As Titanic set sail on April 10th, here was much excitement. Those who were “lucky” enough to have secured passage, were to be envied. Of course, the rich and famous had no trouble paying for their passage, but the less fortunate had a different situation, and different accommodations. Many of the steerage passengers had spent their last penny to pay for their passage, and still they considered it money well spent, because they were heading to America for a better life. Little did any of the passengers in all three classes know that in just two days, their beautiful ship would be at the bottom of the ocean, along with many of her passengers and crew. It is here that I began to wonder what they were thinking as the ship sank beneath their feet, into the deep dark murky depths. I know most of them were just trying to find a way to get onto one of the life boats…of which there were too few by at least half, but did it also become that moment when they thought about what might have been for them…had they not taken this particular trip, on this particular ship. I think that anytime a person finds themselves faced with death, their thoughts turn to family, friends, and what might have been. Most luxury trips taken are for a few reasons…among them the scenery, a long awaited visit, or just the sheer luxury of this particular type of trip. No one really considers what might happen if things go wrong, or at the very least, we try not to think about it. Still, when the moment of emergency arrives, did the passengers of Titanic think that if only they had waited for Titanic’s next trip, they wouldn’t be here today…in this most horrible of situations, with so many others screaming in fear, because they knew they were about to die…unless a miracle happened for them.
Titanic was carrying 2,222 people (passengers and crew), when she set sail. Of those people only 706 would receive that miracle. For the rest, this would be the end of their life. Of the 706 survivors, 492 were passengers, and 214 were crew members, a fact that I find rather odd. The class distinctions were closer to expected, with 61% of first class passengers surviving, 42% of second class passengers surviving, and 24% of third class passengers surviving. That is a sad reality of a time when class was everything. I’m sure that all of these people felt that their lives were a tremendous gift, and I’m sure too that their lives changed in a big way. Still, I wonder about the final thoughts of the 1516 people who died that day. I’m sure they wished they had not taken the trip, and I’m sure that they regretted the fact that their family would be sad. It really doesn’t matter what they were thinking, I guess, because it was too late to change what was…for most of them anyway. For the holder of Ticket number 242154, it appears that it was not to late. The holder of that ticket is unknown, but they were given a full refund for their ticket, and it appears that they did not sail on Titanic. Perhaps, they had their ear to the Lord’s Word, and were told not to sail. Not knowing who this person was, we will never know for sure.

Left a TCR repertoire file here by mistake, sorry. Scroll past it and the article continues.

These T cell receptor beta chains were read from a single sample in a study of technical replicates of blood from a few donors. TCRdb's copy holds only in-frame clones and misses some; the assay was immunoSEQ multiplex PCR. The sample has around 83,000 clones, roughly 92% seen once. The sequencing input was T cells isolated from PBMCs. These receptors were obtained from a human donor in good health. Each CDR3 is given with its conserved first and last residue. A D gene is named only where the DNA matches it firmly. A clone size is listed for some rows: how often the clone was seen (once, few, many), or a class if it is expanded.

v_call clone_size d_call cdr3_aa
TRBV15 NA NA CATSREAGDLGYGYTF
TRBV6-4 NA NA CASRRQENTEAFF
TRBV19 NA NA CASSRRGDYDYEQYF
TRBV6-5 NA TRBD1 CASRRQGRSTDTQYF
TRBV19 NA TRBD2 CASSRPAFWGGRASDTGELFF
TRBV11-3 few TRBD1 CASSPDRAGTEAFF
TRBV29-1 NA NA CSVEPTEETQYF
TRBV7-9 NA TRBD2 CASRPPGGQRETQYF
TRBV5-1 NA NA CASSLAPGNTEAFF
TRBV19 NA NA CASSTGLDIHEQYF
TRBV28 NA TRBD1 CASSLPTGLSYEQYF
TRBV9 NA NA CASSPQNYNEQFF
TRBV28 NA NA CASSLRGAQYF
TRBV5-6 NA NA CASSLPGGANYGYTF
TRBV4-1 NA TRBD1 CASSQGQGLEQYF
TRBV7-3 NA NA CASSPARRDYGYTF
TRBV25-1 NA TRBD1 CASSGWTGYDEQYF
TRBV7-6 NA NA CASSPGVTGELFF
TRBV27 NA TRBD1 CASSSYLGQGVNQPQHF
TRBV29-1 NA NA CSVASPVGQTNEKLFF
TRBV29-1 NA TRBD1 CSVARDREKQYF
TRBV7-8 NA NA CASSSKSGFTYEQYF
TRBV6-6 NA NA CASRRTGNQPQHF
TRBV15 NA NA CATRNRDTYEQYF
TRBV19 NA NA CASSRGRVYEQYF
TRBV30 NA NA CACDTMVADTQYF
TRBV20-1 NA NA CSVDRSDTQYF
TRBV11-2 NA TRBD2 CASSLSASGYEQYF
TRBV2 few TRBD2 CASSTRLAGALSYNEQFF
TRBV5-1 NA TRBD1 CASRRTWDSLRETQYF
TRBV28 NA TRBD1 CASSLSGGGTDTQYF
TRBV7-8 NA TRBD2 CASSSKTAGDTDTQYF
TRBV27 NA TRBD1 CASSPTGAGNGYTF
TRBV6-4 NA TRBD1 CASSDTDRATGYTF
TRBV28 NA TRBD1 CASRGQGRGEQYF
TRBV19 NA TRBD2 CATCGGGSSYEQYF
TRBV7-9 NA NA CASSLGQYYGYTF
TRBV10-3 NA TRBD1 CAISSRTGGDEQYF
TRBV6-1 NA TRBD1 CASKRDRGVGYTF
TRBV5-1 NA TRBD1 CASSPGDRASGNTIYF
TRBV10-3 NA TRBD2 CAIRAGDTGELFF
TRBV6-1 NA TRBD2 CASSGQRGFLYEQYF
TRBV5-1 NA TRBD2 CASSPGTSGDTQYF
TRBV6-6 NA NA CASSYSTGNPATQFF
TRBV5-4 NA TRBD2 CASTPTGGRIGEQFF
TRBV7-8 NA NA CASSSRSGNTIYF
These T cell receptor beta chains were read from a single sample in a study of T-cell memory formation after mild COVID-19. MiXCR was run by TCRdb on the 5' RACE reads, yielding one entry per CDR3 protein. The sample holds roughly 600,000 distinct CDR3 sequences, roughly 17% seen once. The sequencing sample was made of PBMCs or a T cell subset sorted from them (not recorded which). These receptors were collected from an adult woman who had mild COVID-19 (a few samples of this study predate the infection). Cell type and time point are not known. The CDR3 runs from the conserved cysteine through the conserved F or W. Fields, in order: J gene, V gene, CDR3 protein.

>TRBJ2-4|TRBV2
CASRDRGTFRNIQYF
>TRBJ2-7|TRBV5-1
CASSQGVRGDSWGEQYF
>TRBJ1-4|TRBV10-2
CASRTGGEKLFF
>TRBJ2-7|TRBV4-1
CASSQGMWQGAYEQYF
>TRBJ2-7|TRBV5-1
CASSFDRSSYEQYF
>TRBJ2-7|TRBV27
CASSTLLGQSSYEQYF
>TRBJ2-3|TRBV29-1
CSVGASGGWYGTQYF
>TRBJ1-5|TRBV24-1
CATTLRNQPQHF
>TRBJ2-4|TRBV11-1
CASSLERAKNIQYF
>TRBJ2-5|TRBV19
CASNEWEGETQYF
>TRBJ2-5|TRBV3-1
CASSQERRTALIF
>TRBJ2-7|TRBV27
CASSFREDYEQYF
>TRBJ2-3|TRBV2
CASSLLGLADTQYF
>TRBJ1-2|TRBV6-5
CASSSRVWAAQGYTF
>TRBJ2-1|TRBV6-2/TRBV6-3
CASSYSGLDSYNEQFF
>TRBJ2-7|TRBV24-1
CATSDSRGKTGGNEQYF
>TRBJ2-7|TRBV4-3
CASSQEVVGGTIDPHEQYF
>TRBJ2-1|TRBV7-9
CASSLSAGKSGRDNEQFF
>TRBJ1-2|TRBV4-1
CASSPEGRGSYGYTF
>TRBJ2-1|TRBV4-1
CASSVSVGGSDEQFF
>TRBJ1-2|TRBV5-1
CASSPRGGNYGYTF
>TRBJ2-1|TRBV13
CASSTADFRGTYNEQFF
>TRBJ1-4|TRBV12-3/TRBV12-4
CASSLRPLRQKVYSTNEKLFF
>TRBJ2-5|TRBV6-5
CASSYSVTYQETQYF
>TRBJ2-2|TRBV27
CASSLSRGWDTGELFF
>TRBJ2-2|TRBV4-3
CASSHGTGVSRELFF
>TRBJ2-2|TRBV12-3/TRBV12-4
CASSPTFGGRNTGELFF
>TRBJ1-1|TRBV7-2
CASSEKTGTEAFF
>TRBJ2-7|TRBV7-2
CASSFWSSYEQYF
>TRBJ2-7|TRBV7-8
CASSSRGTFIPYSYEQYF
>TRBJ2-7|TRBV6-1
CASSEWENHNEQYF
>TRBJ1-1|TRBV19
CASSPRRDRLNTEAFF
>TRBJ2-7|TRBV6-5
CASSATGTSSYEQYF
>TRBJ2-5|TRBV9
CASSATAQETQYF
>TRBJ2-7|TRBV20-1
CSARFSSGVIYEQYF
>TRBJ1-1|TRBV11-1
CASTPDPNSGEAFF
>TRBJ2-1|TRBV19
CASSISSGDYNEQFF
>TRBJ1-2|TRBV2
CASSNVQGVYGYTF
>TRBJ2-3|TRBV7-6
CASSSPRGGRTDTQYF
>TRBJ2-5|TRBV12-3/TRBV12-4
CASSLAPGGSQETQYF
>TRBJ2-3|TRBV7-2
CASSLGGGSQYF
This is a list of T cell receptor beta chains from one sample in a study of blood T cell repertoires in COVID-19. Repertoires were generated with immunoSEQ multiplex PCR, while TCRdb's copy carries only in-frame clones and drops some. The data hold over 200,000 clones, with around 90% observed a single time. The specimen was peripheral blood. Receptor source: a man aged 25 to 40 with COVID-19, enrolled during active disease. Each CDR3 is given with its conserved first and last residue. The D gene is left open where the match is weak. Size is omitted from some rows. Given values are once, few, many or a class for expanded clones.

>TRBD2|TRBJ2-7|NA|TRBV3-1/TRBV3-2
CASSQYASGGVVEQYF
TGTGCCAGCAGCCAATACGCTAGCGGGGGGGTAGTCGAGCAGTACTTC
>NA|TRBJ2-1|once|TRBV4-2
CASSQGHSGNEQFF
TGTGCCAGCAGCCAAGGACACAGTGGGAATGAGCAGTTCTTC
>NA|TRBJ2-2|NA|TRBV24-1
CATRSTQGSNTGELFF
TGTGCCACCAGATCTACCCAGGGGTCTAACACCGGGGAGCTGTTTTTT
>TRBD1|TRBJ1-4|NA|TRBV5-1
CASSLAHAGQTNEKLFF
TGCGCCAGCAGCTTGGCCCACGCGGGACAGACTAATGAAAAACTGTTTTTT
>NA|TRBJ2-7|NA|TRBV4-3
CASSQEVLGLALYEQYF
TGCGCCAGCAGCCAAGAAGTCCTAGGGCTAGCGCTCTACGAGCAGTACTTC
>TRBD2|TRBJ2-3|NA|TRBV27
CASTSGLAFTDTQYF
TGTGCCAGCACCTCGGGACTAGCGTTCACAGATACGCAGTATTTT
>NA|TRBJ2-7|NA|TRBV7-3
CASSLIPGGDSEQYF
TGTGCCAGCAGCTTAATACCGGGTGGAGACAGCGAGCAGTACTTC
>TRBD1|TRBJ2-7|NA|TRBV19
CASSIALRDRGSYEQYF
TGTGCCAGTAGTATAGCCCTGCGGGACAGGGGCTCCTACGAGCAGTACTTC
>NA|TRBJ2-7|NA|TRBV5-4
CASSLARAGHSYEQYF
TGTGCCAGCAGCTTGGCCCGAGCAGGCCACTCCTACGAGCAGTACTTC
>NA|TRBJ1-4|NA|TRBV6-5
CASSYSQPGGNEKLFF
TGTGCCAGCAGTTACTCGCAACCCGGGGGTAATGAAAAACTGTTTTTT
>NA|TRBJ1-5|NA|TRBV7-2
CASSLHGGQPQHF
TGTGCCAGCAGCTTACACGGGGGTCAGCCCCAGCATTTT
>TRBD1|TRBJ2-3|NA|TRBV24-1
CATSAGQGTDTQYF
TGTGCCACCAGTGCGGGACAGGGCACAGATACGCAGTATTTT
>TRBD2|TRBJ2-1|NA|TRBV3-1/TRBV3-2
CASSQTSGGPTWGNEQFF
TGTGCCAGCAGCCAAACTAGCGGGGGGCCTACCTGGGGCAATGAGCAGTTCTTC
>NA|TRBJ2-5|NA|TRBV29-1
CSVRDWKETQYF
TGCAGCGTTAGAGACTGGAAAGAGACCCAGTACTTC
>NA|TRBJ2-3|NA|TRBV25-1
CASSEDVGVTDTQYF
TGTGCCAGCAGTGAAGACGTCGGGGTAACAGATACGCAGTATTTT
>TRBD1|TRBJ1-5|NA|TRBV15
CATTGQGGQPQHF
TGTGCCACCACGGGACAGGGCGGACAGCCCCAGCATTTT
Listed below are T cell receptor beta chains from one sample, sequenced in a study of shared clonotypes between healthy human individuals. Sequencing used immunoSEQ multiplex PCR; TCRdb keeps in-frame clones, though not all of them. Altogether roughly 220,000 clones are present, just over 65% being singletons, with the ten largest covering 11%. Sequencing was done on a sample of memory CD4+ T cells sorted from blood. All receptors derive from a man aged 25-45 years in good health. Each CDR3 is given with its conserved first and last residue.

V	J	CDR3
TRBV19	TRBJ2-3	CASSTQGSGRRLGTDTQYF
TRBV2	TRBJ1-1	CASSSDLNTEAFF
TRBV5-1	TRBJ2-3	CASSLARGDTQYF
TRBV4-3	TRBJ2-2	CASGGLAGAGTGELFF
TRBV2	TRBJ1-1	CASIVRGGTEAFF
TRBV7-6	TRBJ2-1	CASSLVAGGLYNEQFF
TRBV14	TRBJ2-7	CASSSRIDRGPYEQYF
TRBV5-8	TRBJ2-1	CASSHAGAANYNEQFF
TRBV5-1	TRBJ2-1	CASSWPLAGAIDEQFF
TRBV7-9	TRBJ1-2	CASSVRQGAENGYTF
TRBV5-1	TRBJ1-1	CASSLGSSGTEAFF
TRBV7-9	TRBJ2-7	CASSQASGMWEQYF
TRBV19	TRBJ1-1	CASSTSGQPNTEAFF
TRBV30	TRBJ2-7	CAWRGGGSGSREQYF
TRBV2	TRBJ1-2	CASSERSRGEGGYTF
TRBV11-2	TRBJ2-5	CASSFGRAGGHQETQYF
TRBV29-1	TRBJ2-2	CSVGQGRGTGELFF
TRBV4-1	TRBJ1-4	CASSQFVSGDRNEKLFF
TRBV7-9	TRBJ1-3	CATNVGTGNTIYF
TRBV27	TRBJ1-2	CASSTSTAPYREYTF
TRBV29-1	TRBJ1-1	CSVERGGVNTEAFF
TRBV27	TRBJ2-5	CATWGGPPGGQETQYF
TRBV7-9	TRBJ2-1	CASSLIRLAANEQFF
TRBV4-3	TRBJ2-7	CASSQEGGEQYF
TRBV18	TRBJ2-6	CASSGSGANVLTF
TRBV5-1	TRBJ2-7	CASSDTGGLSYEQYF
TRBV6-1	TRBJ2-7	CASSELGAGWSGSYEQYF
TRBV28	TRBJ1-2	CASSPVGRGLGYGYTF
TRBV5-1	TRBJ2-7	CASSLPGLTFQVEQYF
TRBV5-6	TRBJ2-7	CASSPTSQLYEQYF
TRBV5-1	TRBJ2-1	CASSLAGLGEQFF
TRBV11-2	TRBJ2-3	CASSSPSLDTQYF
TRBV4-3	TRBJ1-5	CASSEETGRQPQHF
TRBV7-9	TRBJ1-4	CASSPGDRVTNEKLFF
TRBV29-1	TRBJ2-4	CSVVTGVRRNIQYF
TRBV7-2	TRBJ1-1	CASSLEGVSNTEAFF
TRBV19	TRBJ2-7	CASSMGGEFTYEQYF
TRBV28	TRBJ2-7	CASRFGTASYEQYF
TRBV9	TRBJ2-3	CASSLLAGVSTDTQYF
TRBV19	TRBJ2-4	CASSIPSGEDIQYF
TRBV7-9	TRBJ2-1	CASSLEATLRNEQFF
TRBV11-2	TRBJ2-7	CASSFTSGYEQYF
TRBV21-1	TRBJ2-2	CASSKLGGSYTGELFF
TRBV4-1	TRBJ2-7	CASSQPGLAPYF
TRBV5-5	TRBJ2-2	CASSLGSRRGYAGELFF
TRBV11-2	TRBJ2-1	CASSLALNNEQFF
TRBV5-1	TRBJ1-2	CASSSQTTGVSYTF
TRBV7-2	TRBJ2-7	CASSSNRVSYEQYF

Whenever my sisters and I get together to go through some more of our parents things, I find that the time spent is bittersweet. We enjoy the time together, sharing memories and stories of the past, but there isn’t always regret, because our parents are gone and can’t be there with us. We were always a close family, and as we visit, I can’t help but think just how much Mom and Dad would have loved to be there, listening to the laughter of their girls. As we went through the attic this weekend, there much of the laughter and camaraderie that our parents taught us. They would have been proud of our teamwork, and of course, thrilled with some of the things we found.
It had been many years since either of our parents were able to get up in the attic, and Mom couldn’t figure out what had happened to some of the things she felt were precious. If she weren’t in Heaven now, she would know where those treasures had been, and that they had fared well through the years. Now, some of those treasures have been divided up between their girls, and some will be in time. I just wish that we could have found them before Mom passed away, because she always wondered what happened to some of their things. I suppose it happens to most of us, at one time or another. We put something away for safe keeping, and then, we can’t remember where we put it. Mom was right when she said that some of the things were precious, because they were.
As we planned the weekend’s work, we expected the items in the attic to be mostly junk…old toys, old clothes, and such, and we did find those things, but there were some surprises too. We found more of Dad’s uniforms from World War II, as well as the medals Mom thought had been lost forever. We found her antique sewing machines, and an antique typewriter…yes, the really old style. We found their bowling balls from the years when they bowled, and that made me miss them a lot. I remember all those bowling years, and I suppose that is why I still bowl today. Bowling was their sport of choice, and all of their kids and some of their grandkids bowl too. We made the decision to donate their bowling balls to Sunrise Lanes, so that other people could use them, and enjoy their sport of choice too. I think Mom and Dad would be pleased…I know the employees at the blowing alley were.